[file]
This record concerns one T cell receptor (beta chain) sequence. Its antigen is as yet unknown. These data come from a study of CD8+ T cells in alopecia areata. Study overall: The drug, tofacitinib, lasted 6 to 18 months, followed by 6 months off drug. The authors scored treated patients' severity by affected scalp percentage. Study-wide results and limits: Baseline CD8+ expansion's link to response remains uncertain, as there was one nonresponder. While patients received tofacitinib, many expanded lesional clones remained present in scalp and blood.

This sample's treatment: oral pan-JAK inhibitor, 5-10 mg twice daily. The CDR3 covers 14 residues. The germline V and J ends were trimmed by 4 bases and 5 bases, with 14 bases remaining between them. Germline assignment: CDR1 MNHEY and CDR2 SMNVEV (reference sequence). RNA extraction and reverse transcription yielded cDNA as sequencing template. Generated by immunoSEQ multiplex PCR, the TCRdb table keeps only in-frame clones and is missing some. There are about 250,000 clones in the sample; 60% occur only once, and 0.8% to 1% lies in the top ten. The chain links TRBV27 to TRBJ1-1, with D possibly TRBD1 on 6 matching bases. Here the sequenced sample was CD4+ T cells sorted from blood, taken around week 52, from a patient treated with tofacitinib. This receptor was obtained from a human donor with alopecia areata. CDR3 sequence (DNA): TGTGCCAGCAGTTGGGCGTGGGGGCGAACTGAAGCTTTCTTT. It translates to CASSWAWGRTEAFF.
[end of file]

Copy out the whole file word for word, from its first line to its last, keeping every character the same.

This record concerns one T cell receptor (beta chain) sequence. Its antigen is as yet unknown. These data come from a study of CD8+ T cells in alopecia areata. Study overall: The drug, tofacitinib, lasted 6 to 18 months, followed by 6 months off drug. The authors scored treated patients' severity by affected scalp percentage. Study-wide results and limits: Baseline CD8+ expansion's link to response remains uncertain, as there was one nonresponder. While patients received tofacitinib, many expanded lesional clones remained present in scalp and blood.

This sample's treatment: oral pan-JAK inhibitor, 5-10 mg twice daily. The CDR3 covers 14 residues. The germline V and J ends were trimmed by 4 bases and 5 bases, with 14 bases remaining between them. Germline assignment: CDR1 MNHEY and CDR2 SMNVEV (reference sequence). RNA extraction and reverse transcription yielded cDNA as sequencing template. Generated by immunoSEQ multiplex PCR, the TCRdb table keeps only in-frame clones and is missing some. There are about 250,000 clones in the sample; 60% occur only once, and 0.8% to 1% lies in the top ten. The chain links TRBV27 to TRBJ1-1, with D possibly TRBD1 on 6 matching bases. Here the sequenced sample was CD4+ T cells sorted from blood, taken around week 52, from a patient treated with tofacitinib. This receptor was obtained from a human donor with alopecia areata. CDR3 sequence (DNA): TGTGCCAGCAGTTGGGCGTGGGGGCGAACTGAAGCTTTCTTT. It translates to CASSWAWGRTEAFF.